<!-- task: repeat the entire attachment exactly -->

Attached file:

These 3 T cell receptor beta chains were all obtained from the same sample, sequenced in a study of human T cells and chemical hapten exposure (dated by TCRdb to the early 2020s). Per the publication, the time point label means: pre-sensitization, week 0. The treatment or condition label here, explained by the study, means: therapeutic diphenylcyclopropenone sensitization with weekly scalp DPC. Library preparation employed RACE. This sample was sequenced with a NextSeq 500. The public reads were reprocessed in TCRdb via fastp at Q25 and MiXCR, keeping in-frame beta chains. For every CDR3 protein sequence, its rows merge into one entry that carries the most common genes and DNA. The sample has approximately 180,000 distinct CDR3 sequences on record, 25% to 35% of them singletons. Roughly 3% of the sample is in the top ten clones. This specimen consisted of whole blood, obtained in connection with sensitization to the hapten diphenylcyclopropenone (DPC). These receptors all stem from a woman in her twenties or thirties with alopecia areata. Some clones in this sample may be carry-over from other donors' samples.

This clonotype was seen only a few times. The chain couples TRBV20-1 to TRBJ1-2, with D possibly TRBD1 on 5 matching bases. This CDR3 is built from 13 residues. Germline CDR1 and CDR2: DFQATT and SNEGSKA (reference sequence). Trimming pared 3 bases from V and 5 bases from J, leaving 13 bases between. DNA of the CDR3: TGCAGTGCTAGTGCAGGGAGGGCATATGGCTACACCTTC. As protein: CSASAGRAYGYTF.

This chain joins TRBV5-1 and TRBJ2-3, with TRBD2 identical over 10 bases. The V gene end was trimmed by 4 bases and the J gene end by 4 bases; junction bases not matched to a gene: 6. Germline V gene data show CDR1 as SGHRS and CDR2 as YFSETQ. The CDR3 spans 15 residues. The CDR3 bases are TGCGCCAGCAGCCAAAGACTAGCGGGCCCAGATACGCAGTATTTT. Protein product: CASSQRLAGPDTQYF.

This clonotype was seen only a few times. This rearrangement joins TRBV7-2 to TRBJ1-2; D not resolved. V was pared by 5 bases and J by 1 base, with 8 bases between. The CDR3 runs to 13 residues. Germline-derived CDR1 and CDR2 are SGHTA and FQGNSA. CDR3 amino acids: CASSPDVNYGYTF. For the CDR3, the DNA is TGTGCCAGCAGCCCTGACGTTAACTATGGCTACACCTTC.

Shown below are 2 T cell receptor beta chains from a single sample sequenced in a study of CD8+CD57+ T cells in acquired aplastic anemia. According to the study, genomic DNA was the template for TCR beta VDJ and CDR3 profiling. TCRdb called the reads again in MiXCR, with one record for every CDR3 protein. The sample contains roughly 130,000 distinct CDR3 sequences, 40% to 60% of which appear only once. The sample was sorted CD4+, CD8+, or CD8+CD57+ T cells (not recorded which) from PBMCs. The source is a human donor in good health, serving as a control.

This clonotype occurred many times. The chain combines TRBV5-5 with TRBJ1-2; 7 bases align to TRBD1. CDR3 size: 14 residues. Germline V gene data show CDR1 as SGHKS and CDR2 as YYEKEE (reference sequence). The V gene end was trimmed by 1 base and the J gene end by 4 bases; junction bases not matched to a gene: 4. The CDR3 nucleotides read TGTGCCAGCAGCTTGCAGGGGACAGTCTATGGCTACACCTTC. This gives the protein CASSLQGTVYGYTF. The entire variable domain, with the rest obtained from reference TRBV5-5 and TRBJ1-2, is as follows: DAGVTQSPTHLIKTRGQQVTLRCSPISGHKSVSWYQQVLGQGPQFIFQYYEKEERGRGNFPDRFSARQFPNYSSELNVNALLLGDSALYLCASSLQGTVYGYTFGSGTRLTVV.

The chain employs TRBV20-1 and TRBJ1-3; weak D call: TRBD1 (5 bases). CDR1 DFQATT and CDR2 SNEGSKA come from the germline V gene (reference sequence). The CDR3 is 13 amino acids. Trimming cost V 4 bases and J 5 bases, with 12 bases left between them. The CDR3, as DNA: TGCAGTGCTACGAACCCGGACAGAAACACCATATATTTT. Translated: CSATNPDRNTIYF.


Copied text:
These 3 T cell receptor beta chains were all obtained from the same sample, sequenced in a study of human T cells and chemical hapten exposure (dated by TCRdb to the early 2020s). Per the publication, the time point label means: pre-sensitization, week 0. The treatment or condition label here, explained by the study, means: therapeutic diphenylcyclopropenone sensitization with weekly scalp DPC. Library preparation employed RACE. This sample was sequenced with a NextSeq 500. The public reads were reprocessed in TCRdb via fastp at Q25 and MiXCR, keeping in-frame beta chains. For every CDR3 protein sequence, its rows merge into one entry that carries the most common genes and DNA. The sample has approximately 180,000 distinct CDR3 sequences on record, 25% to 35% of them singletons. Roughly 3% of the sample is in the top ten clones. This specimen consisted of whole blood, obtained in connection with sensitization to the hapten diphenylcyclopropenone (DPC). These receptors all stem from a woman in her twenties or thirties with alopecia areata. Some clones in this sample may be carry-over from other donors' samples.

This clonotype was seen only a few times. The chain couples TRBV20-1 to TRBJ1-2, with D possibly TRBD1 on 5 matching bases. This CDR3 is built from 13 residues. Germline CDR1 and CDR2: DFQATT and SNEGSKA (reference sequence). Trimming pared 3 bases from V and 5 bases from J, leaving 13 bases between. DNA of the CDR3: TGCAGTGCTAGTGCAGGGAGGGCATATGGCTACACCTTC. As protein: CSASAGRAYGYTF.

This chain joins TRBV5-1 and TRBJ2-3, with TRBD2 identical over 10 bases. The V gene end was trimmed by 4 bases and the J gene end by 4 bases; junction bases not matched to a gene: 6. Germline V gene data show CDR1 as SGHRS and CDR2 as YFSETQ. The CDR3 spans 15 residues. The CDR3 bases are TGCGCCAGCAGCCAAAGACTAGCGGGCCCAGATACGCAGTATTTT. Protein product: CASSQRLAGPDTQYF.

This clonotype was seen only a few times. This rearrangement joins TRBV7-2 to TRBJ1-2; D not resolved. V was pared by 5 bases and J by 1 base, with 8 bases between. The CDR3 runs to 13 residues. Germline-derived CDR1 and CDR2 are SGHTA and FQGNSA. CDR3 amino acids: CASSPDVNYGYTF. For the CDR3, the DNA is TGTGCCAGCAGCCCTGACGTTAACTATGGCTACACCTTC.

Shown below are 2 T cell receptor beta chains from a single sample sequenced in a study of CD8+CD57+ T cells in acquired aplastic anemia. According to the study, genomic DNA was the template for TCR beta VDJ and CDR3 profiling. TCRdb called the reads again in MiXCR, with one record for every CDR3 protein. The sample contains roughly 130,000 distinct CDR3 sequences, 40% to 60% of which appear only once. The sample was sorted CD4+, CD8+, or CD8+CD57+ T cells (not recorded which) from PBMCs. The source is a human donor in good health, serving as a control.

This clonotype occurred many times. The chain combines TRBV5-5 with TRBJ1-2; 7 bases align to TRBD1. CDR3 size: 14 residues. Germline V gene data show CDR1 as SGHKS and CDR2 as YYEKEE (reference sequence). The V gene end was trimmed by 1 base and the J gene end by 4 bases; junction bases not matched to a gene: 4. The CDR3 nucleotides read TGTGCCAGCAGCTTGCAGGGGACAGTCTATGGCTACACCTTC. This gives the protein CASSLQGTVYGYTF. The entire variable domain, with the rest obtained from reference TRBV5-5 and TRBJ1-2, is as follows: DAGVTQSPTHLIKTRGQQVTLRCSPISGHKSVSWYQQVLGQGPQFIFQYYEKEERGRGNFPDRFSARQFPNYSSELNVNALLLGDSALYLCASSLQGTVYGYTFGSGTRLTVV.

The chain employs TRBV20-1 and TRBJ1-3; weak D call: TRBD1 (5 bases). CDR1 DFQATT and CDR2 SNEGSKA come from the germline V gene (reference sequence). The CDR3 is 13 amino acids. Trimming cost V 4 bases and J 5 bases, with 12 bases left between them. The CDR3, as DNA: TGCAGTGCTACGAACCCGGACAGAAACACCATATATTTT. Translated: CSATNPDRNTIYF.